The US Court of Appeals for the Ninth Circuit [official website] on Thursday ordered [opinion, PDF] the Department of Justice (DOJ) [official website] to disclose two documents within an internal DOJ resource manual for federal prosecutors related to electronic surveillance and tracking devices in criminal investigations.
The American Civil Liberties Union of Northern California [advocacy website] filed a Freedom of Information Act (FOIA) request for the documents, and the DOJ claimed the documents were exempt under FOIA Exemptions 5 and 7(E). Exemption 5 relates to attorney work product, while exemption 7(E) relates to details or means of deploying law enforcement techniques.
The court ruled that the general methods for using technology to obtain information from suspects is publicly known investigative techniques, and thus are not covered under Exemption 7(E). The court found that the release of the information would also not allow wrongdoers to circumvent legitimate surveillance and the law. The court also found that only the portions of the documents that “present original legal analyses, not purely descriptive and not already incorporated in public documents, to guide federal prosecutors in litigation” can be withheld under Exemption 5. The court remanded to the district court to determine which portions of the documents meet the requirements for Exemption 5 and ordered the remainder of the documents be released.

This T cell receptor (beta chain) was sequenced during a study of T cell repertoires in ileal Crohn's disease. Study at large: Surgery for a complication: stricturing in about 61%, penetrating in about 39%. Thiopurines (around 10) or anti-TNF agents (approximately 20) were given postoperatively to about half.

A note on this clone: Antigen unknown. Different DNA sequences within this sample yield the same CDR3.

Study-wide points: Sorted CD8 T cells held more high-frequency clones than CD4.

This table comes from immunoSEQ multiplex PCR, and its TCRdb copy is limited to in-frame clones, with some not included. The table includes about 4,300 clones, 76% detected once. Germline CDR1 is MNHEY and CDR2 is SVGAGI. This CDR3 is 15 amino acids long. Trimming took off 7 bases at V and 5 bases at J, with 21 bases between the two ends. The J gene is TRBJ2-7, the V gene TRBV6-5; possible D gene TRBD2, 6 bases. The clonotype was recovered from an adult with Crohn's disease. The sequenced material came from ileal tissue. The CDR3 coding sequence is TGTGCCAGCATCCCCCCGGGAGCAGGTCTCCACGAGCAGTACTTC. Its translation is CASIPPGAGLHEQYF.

The FOIA has been used frequently to obtain information regarding the DOJ’s surveillance programs. Earlier this month, the Citizens for Responsibility and thics in Washington [advocacy website] filed a FOIA complaint [JURIST report] regarding the DOJ’s refusal to disclose communications related to its decision to release private text messages by two former FBI agents regarding the 2016 presidential campaign. A journalist and MIT student filed [JURIST report] a FOIA lawsuit in January 2017 related to a request for records from eight agencies on then Attorney General nominee Jeff Sessions.